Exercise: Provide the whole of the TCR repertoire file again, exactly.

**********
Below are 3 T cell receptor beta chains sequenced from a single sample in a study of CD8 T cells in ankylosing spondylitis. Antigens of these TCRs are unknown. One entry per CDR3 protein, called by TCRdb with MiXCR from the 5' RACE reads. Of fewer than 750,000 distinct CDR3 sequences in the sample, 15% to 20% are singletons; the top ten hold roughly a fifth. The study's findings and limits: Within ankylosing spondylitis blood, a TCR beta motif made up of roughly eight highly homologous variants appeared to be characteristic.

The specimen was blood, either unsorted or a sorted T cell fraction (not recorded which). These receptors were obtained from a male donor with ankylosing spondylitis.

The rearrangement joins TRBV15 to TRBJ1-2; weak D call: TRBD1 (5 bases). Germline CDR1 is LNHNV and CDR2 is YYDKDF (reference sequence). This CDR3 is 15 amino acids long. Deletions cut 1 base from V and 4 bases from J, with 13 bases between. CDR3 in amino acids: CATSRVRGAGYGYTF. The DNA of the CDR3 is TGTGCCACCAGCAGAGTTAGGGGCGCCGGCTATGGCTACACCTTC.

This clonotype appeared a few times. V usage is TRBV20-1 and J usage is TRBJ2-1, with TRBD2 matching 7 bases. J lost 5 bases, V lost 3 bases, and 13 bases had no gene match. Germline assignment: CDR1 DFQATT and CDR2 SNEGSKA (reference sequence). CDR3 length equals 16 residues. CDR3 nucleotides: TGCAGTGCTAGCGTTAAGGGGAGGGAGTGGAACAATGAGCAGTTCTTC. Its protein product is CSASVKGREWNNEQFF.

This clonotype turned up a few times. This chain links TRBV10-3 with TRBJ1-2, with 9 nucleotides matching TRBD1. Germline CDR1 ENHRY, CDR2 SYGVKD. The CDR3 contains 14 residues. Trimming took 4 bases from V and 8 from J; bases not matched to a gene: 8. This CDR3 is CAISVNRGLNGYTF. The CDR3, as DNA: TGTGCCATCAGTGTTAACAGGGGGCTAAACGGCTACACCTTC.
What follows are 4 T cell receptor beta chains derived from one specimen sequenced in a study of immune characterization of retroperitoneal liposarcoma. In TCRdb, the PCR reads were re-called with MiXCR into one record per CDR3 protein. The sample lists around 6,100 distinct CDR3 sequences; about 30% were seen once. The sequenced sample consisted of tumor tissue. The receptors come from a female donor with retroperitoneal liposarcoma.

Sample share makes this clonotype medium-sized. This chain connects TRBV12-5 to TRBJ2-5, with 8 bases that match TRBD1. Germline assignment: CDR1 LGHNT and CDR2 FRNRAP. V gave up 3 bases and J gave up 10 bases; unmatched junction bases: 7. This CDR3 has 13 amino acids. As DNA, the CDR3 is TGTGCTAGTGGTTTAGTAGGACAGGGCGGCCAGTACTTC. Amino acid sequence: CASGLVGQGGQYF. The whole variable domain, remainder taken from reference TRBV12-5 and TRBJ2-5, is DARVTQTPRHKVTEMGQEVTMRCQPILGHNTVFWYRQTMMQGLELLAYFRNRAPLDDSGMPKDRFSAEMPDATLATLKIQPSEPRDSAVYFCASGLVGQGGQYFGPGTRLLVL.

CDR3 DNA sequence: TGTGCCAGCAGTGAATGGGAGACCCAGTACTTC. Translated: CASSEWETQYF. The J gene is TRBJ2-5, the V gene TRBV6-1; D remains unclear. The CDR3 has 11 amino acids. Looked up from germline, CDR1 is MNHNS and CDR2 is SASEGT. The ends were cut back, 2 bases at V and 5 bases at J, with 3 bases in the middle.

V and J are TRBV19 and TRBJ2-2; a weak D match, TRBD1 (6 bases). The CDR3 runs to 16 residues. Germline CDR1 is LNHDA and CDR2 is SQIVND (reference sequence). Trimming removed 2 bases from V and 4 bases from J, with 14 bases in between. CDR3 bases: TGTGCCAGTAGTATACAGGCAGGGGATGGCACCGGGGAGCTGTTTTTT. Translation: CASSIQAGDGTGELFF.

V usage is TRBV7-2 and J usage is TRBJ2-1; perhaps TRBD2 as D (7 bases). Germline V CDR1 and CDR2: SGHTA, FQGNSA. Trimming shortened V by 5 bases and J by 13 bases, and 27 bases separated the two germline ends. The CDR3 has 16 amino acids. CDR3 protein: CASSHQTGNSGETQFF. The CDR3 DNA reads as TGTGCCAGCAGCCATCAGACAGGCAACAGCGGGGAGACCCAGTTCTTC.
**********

Below are 3 T cell receptor beta chains sequenced from a single sample in a study of CD8 T cells in ankylosing spondylitis. Antigens of these TCRs are unknown. One entry per CDR3 protein, called by TCRdb with MiXCR from the 5' RACE reads. Of fewer than 750,000 distinct CDR3 sequences in the sample, 15% to 20% are singletons; the top ten hold roughly a fifth. The study's findings and limits: Within ankylosing spondylitis blood, a TCR beta motif made up of roughly eight highly homologous variants appeared to be characteristic.

The specimen was blood, either unsorted or a sorted T cell fraction (not recorded which). These receptors were obtained from a male donor with ankylosing spondylitis.

The rearrangement joins TRBV15 to TRBJ1-2; weak D call: TRBD1 (5 bases). Germline CDR1 is LNHNV and CDR2 is YYDKDF (reference sequence). This CDR3 is 15 amino acids long. Deletions cut 1 base from V and 4 bases from J, with 13 bases between. CDR3 in amino acids: CATSRVRGAGYGYTF. The DNA of the CDR3 is TGTGCCACCAGCAGAGTTAGGGGCGCCGGCTATGGCTACACCTTC.

This clonotype appeared a few times. V usage is TRBV20-1 and J usage is TRBJ2-1, with TRBD2 matching 7 bases. J lost 5 bases, V lost 3 bases, and 13 bases had no gene match. Germline assignment: CDR1 DFQATT and CDR2 SNEGSKA (reference sequence). CDR3 length equals 16 residues. CDR3 nucleotides: TGCAGTGCTAGCGTTAAGGGGAGGGAGTGGAACAATGAGCAGTTCTTC. Its protein product is CSASVKGREWNNEQFF.

This clonotype turned up a few times. This chain links TRBV10-3 with TRBJ1-2, with 9 nucleotides matching TRBD1. Germline CDR1 ENHRY, CDR2 SYGVKD. The CDR3 contains 14 residues. Trimming took 4 bases from V and 8 from J; bases not matched to a gene: 8. This CDR3 is CAISVNRGLNGYTF. The CDR3, as DNA: TGTGCCATCAGTGTTAACAGGGGGCTAAACGGCTACACCTTC.
What follows are 4 T cell receptor beta chains derived from one specimen sequenced in a study of immune characterization of retroperitoneal liposarcoma. In TCRdb, the PCR reads were re-called with MiXCR into one record per CDR3 protein. The sample lists around 6,100 distinct CDR3 sequences; about 30% were seen once. The sequenced sample consisted of tumor tissue. The receptors come from a female donor with retroperitoneal liposarcoma.

Sample share makes this clonotype medium-sized. This chain connects TRBV12-5 to TRBJ2-5, with 8 bases that match TRBD1. Germline assignment: CDR1 LGHNT and CDR2 FRNRAP. V gave up 3 bases and J gave up 10 bases; unmatched junction bases: 7. This CDR3 has 13 amino acids. As DNA, the CDR3 is TGTGCTAGTGGTTTAGTAGGACAGGGCGGCCAGTACTTC. Amino acid sequence: CASGLVGQGGQYF. The whole variable domain, remainder taken from reference TRBV12-5 and TRBJ2-5, is DARVTQTPRHKVTEMGQEVTMRCQPILGHNTVFWYRQTMMQGLELLAYFRNRAPLDDSGMPKDRFSAEMPDATLATLKIQPSEPRDSAVYFCASGLVGQGGQYFGPGTRLLVL.

CDR3 DNA sequence: TGTGCCAGCAGTGAATGGGAGACCCAGTACTTC. Translated: CASSEWETQYF. The J gene is TRBJ2-5, the V gene TRBV6-1; D remains unclear. The CDR3 has 11 amino acids. Looked up from germline, CDR1 is MNHNS and CDR2 is SASEGT. The ends were cut back, 2 bases at V and 5 bases at J, with 3 bases in the middle.

V and J are TRBV19 and TRBJ2-2; a weak D match, TRBD1 (6 bases). The CDR3 runs to 16 residues. Germline CDR1 is LNHDA and CDR2 is SQIVND (reference sequence). Trimming removed 2 bases from V and 4 bases from J, with 14 bases in between. CDR3 bases: TGTGCCAGTAGTATACAGGCAGGGGATGGCACCGGGGAGCTGTTTTTT. Translation: CASSIQAGDGTGELFF.

V usage is TRBV7-2 and J usage is TRBJ2-1; perhaps TRBD2 as D (7 bases). Germline V CDR1 and CDR2: SGHTA, FQGNSA. Trimming shortened V by 5 bases and J by 13 bases, and 27 bases separated the two germline ends. The CDR3 has 16 amino acids. CDR3 protein: CASSHQTGNSGETQFF. The CDR3 DNA reads as TGTGCCAGCAGCCATCAGACAGGCAACAGCGGGGAGACCCAGTTCTTC.